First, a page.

Great piece Phil! And have gone back and read through the springbank piece again for a giggle. Blind tastings are something I’ve started doing a lot more with friends during lockdown and I’m loving it. So refreshing to do away with all the subconscious biases. Where people trip up, I think, is introducing ego into the equation, and it’s something that came up time and again in the springer comments, what if you score a supermarket blend highly, or score down something you previously scored highly. Well, so what? The whole point is that you are judging something at a singular point in time with absolutely no reference points. Its only people’s egos that get in the way of enjoying a whisky for what it truly is. As I’m not usually a fan I was pleasantly surprised putting the Balvenie Caribbean cask second in last year’s TWE whisky of the year, and I maintain it’s one of the best balvenies I’ve tasted. I was equally surprised to put laga 16 in last place, even though I usually rate it quite highly and have enjoyed many drams of it since. If you leave your ego at the door then it just becomes a bit of fun, possibly educational, and definitely enlightening. We should all be doing more blind tastings.

      And that redbreast 12 sounds absolutely incredible!

  2. Dan W

    Hi Phil

    Going back to the blind tastings. You’re a brave man!

    As the author of the ‘conscious decision to ignore Phil’s reviews’ comment I’ve purposely avoided going back to look at the further comments on your Springbank 15 review. Until today.

    So I have an apology to make. Firstly, having read my initial comment I cringed and realised I’d been a bit of a p***k frankly.

    Secondly, ironically about 6 months ago I opened a Springbank 15 from my stash and was less than impressed with it. Defintely not as good as previous Springbank 15s I’d had. Furthermore on a Springbank Facebook group I’m a member of they were discussing batch variation in the Springbank 15 and how it seems to vary a lot in quality. Turns out the bottle I was unimpressed with was from a batch that several other members were saying wasn’t as good as previous batches and had a bit of an off note to it. Turns out it’s from the same 2018 bottle you reviewed. Would I have scored it 3/10? No. But I’d have probably only have given it 5/10 as opposed to other batches which I would score more around 7/10 or so.

    To also reply to Whisky sleuths comment. I find the point about ego interesting. I’d agree that it is important to remove your ego when reading a review. And to keep in mind that if someone you view as an ‘expert’ dislikes something you like. That is not a criticism of your taste.

    But I also think that it is quite important for a reviewer to remove their ego from the reviewing process. Many people seem to think a review is entirely subjective. When really whilst it is difficult to be 100% objective a good review should try to remove their subjective opinion as much as possible and view the thing they are reviewing objectively.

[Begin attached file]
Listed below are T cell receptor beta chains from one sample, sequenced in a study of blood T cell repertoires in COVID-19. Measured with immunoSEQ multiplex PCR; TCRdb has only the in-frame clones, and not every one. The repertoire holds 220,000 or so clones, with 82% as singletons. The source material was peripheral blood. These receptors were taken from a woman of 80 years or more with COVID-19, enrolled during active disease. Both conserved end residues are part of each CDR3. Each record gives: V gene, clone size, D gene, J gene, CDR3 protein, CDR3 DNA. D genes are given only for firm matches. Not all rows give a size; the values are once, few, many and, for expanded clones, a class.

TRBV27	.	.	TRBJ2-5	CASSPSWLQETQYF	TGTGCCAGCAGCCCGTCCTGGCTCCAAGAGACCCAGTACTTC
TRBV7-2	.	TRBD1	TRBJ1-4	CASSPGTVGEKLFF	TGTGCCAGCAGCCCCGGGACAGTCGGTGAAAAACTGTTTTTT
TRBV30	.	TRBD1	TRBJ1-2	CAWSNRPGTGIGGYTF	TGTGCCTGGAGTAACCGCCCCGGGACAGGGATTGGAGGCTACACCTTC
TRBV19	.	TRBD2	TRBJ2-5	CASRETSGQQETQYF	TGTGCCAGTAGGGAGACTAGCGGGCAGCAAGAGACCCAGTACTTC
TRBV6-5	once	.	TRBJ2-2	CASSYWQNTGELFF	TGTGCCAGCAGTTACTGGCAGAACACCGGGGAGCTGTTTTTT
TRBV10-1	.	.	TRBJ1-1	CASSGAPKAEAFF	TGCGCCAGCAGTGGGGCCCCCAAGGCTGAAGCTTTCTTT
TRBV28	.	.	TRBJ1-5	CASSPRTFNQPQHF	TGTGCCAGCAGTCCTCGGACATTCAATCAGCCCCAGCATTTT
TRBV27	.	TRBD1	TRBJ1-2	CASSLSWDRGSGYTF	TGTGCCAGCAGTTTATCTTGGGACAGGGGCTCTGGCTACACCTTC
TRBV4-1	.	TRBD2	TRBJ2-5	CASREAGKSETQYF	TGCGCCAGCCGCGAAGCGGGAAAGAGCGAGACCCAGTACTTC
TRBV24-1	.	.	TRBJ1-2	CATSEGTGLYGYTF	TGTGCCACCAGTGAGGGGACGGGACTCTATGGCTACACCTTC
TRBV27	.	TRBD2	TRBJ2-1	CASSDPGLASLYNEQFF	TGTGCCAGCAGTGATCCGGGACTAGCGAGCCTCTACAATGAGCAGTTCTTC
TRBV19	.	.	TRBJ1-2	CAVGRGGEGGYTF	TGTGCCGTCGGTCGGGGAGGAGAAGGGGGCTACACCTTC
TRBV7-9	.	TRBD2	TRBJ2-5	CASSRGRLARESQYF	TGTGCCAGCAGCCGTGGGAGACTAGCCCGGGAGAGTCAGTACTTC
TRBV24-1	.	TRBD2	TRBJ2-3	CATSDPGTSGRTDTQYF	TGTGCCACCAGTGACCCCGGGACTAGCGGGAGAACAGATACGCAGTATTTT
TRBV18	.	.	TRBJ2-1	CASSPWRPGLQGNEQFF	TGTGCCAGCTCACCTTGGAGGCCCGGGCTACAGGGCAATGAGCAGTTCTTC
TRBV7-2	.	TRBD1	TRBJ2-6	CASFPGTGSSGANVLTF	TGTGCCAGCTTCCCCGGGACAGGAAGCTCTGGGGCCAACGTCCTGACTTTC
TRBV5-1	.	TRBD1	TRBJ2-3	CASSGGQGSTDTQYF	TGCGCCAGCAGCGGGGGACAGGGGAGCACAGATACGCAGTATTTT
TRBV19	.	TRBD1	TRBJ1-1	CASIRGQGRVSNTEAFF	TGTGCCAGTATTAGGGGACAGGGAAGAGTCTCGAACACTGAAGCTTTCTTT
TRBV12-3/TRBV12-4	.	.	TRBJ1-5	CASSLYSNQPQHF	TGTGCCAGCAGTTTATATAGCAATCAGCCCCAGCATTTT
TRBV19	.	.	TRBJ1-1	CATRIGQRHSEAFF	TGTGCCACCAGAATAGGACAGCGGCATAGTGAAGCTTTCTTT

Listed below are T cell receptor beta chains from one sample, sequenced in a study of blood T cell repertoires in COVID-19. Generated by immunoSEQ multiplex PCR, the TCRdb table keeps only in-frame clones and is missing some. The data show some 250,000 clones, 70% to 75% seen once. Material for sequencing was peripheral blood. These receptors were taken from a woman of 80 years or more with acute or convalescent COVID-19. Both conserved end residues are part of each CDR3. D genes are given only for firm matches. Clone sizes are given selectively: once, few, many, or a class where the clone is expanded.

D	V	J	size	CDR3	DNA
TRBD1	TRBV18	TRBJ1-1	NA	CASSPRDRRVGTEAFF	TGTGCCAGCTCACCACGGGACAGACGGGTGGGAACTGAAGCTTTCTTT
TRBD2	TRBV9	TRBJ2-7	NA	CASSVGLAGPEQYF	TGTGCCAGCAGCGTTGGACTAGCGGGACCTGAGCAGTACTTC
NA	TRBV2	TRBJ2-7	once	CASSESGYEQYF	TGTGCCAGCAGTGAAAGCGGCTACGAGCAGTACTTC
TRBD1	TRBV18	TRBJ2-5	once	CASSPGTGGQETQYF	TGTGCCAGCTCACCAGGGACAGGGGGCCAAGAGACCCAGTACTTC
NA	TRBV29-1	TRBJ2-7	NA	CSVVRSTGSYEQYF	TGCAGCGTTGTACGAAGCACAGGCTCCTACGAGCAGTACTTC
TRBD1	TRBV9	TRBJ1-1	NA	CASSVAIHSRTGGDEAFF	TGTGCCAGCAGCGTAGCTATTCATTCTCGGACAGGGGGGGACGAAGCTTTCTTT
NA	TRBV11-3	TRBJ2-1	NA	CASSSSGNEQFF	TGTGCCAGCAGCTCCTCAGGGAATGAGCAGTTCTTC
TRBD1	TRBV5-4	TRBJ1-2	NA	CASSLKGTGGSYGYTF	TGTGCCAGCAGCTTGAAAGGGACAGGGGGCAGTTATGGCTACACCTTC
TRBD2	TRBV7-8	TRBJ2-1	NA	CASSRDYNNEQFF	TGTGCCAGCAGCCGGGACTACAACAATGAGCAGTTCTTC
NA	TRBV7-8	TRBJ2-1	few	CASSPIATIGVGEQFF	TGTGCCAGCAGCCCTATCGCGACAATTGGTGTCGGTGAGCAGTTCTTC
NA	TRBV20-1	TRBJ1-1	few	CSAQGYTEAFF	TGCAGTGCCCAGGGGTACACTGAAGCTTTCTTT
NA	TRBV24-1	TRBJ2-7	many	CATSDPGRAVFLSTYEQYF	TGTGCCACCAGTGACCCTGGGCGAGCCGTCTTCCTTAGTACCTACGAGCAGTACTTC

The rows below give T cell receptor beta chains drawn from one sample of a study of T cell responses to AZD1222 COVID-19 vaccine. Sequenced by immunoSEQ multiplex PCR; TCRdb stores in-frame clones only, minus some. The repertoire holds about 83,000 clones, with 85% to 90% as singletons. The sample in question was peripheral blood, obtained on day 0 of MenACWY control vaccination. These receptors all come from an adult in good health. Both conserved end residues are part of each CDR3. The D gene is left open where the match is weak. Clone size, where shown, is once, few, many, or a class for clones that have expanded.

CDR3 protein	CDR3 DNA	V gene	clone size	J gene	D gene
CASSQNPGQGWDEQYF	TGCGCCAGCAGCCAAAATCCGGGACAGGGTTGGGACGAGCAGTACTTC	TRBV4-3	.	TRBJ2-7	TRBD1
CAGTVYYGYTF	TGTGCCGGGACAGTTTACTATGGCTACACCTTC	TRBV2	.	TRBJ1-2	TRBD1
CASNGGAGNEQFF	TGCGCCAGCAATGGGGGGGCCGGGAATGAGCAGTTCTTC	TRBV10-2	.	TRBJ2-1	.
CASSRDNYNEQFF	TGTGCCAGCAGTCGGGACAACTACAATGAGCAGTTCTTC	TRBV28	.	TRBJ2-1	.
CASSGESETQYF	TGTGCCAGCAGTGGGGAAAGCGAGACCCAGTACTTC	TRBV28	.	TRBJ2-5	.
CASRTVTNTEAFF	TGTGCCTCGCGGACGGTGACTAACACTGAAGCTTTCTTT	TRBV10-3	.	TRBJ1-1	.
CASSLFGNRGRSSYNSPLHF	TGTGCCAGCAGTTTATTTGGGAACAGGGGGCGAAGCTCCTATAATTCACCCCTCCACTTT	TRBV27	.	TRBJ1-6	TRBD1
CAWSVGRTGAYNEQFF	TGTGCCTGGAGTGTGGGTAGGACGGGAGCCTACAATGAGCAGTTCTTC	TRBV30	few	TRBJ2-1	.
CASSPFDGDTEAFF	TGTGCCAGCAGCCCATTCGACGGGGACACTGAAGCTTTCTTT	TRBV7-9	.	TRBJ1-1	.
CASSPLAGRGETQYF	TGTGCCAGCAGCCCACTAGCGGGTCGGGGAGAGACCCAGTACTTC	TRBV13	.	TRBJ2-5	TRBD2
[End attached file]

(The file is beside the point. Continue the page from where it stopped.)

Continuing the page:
To clarify. I really don’t like Talisker. It’s bemusing to me because I feel I should. I like peat. I like coastal whiskies. Talisker should be right up my street. But I just can’t take to it. I’ve had several tries of the 10 and 18 and like neither. The only Talisker I’ve ever enjoyed was a sample of the 8 year old cask strength I was given last year. If I were a reviewer apraising Talisker subjectively I’d give them all (barring the 8) 2/10. But if I were righting a review I’d have to try and put my subjective thoughts about Talisker aside and think ‘does this do what a Talisker is supposed to? Is this a good example of a Talisker?’ And try to score accordingly.

    This is where a blind review can become a ‘hospital pass’ to a reviewer. The idea is that without knowing what is being reviewed the reviewer will appraise the subject entirely objectively. But it is also true that without points of reference it can be harder to review objectively and it becomes entirely about the reviewers subjective opinions.

    1. Hi Dan,
      It is very noble to be able to self reflect and and grow from past digressions. Also, rare that to admit to others and its really normal in our experience and with our group that people have strong emotions towards certain whiskies and distilleries. I think this is good. It can be like have a sports team or a favourite musician. Its something you identify with and admire for its differences from others. Having said that, the reason we like to taste blind is that it is indeed a lot of fun because you challenge yourself and that bias is somewhat removed. Doing so in a group allows you to share your flavour experiences and learn from others too. People screaming about which distillery or vintage a dram is in our sessions get shut down pretty quickly. We only care about the flavour and quality of the liquid and its always fun to reveal the whiskies after each session. With regard to Talisker, in my own experience it was a distillery that took some time for me to understand and warm up to. If you get the chance to taste some older vintages such as the cask strength 25y bottlings they are brilliant and a little easier to get in to. Everyone is on their own whisky journey and how we all experience the same whisky will pretty much always differ. It can be fun to find a good drinking companion to share the journey with or join a group of nerds like us! Slange!